Teen sorry she left crowbar victim 'helpless and almost lifeless'
Feb 10, 2014 at 12:11 AM
The 19-year-old defendant admitted she'd never met Austin Thornton before he was the victim of a brutal crowbar assault.
"I don't know anything about you, but I think about you all the time," Brianna M. Boonie said while reading an apology letter Thursday.
"From the bottom of my heart," Boonie said she was sorry for leaving Thornton "helpless and almost lifeless" on the ground at the crime scene. She also was sorry for not doing more to stop the victim's attacker, Tyler J. Smith.
"If I could take the pain and misery away, I would do so in a heartbeat," said Boonie, who now knows why people call Thornton "Austin Strong."
On Dec. 23, Boonie, of 154 S. Hamilton St., Apt. 212, Bellevue, pleaded guilty to obstructing justice. As part of a plea deal, prosecutors dismissed one count of conspiracy to commit aggravated murder or murder.
"You cooperated with the investigation after the initial hesitation," said Huron County Common Pleas Judge Jim Conway, who added that Boonie "got caught up" in the situation.
The judge was referring to Boonie helping hide Smith in her home for a matter of hours. The crowbar assault happened about 12:30 p.m. April 21 in the driveway of a rural Willard home. Attorneys and witnesses have attributed a vulgar "Twitter war" to leading to the attempted murder.
Huron County Prosecutor Russell Leffler said Thursday that Boonie "certainly stirred it up" and seemed to be legitimately concerned about abortion being a possibility for one of the young women involved in the case.
"She was present at the scene of the crime," Leffler said. "She legitimately felt remorse immediately after it (the assault) happened."
Boonie's boyfriend, Connor C.D. Holbrook, 20, of 840 Kilbourne St., is serving four years in prison for his role in assaulting the victim. He drove Smith and Boonie to and from the Peru Township crime scene.
In late November, a jury found Holbrook guilty of one count each of complicity to commit felonious assault, complicity to tampering with evidence and obstructing justice.
Holbrook's best friend, Smith, 20, Bellevue, is serving nine years in prison for attempted murder. He smashed Thornton's skull with the crowbar -- an assault that required two brain surgeries before he was eventually released from a Dayton rehabilitation facility. The Dayton-area victim -- a star baseball player and bowler in high school -- requires 24-hour supervision.
"He lost months of memories he might never get back," his mother, Angela, said in January when Holbrook was sentenced. "Forgiveness may come later in life. ... but not now."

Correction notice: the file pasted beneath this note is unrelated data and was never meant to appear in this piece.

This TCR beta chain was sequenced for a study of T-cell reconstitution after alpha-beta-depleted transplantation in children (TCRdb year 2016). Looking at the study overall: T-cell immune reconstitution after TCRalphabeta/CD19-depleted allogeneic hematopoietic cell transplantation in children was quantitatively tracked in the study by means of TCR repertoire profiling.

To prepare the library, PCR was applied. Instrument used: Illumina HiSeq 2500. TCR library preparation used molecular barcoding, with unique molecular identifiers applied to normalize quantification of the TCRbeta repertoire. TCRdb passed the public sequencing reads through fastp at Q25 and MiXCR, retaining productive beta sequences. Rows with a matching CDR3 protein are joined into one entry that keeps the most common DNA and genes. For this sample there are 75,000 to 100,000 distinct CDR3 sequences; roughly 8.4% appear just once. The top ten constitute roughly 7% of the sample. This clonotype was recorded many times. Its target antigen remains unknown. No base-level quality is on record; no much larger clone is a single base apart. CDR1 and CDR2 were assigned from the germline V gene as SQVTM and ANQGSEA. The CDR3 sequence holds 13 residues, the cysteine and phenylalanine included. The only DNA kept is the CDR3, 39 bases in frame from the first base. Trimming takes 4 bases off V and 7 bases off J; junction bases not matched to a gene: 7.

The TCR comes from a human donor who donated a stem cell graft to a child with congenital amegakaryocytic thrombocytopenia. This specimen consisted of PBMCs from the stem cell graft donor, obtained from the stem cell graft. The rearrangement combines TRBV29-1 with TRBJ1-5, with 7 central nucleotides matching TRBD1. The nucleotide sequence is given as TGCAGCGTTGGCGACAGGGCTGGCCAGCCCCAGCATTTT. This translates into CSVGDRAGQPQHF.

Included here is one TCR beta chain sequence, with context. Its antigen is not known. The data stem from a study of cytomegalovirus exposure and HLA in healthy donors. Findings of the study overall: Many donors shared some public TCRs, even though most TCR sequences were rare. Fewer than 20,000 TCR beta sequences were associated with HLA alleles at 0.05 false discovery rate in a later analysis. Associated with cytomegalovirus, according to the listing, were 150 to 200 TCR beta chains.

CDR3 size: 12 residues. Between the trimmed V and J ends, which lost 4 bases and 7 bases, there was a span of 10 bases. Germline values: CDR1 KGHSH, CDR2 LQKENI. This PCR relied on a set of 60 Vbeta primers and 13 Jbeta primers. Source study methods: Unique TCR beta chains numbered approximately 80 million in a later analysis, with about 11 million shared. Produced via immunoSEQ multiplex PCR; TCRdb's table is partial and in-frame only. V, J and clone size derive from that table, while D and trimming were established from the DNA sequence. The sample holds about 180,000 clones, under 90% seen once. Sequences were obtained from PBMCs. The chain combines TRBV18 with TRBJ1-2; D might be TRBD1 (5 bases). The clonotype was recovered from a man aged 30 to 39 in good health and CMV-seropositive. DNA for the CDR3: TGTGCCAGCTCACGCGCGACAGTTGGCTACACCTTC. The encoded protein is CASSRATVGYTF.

Angela and Austin Thornton weren't able to attend Thursday's sentencing hearing for Boonie due to the weather.
Boonie also read an apology letter to Angela Thornton, saying she understands a mother's right to fight for her son. Boonie, who spoke quietly Thursday, said she recently wondered if she'd ever see her own child again.
"I'm sorry my poor judgment affected your son," she also said in her letter to Thornton's mother.
When the judge asked Boonie if she had anything to say beyond her two letters, Boonie added: "I truly am sorry for what happened to Austin."
Boonie's defense attorney, John Allton, said his client realizes she had poor judgment and acted foolishly. Of all the defense attorneys in the case, Allton said he thought it was "very terrible case" -- one which the state should take seriously.
"She told me she's aged 10 years in the process," Allton added.
The defense attorney agreed with Leffler's recommendation of Boonie spending four to six months in a community-based corrections facility to address "some minor drug issues." A CBCF is a form of prison which focuses on substance abuse treatment and education. Leffler said he originally had considered recommending a two-year prison term.
"I think the community-based corrections facility is a reasonable resolution," Allton said.
The court ordered Boonie to report to the Huron County Jail by 3 p.m. Thursday to be screened for acceptance into a CBCF.
While on five years of intensive probation, the defendant must pay a total of $20,252 in restitution to the victim and his mother -- the same amount of out-of-pocket medical expenses her accomplices also must help pay. Boonie is prohibited from having any association or communication with Thornton and his family.
If Boonie violates the terms of her probation, she faces three years in prison.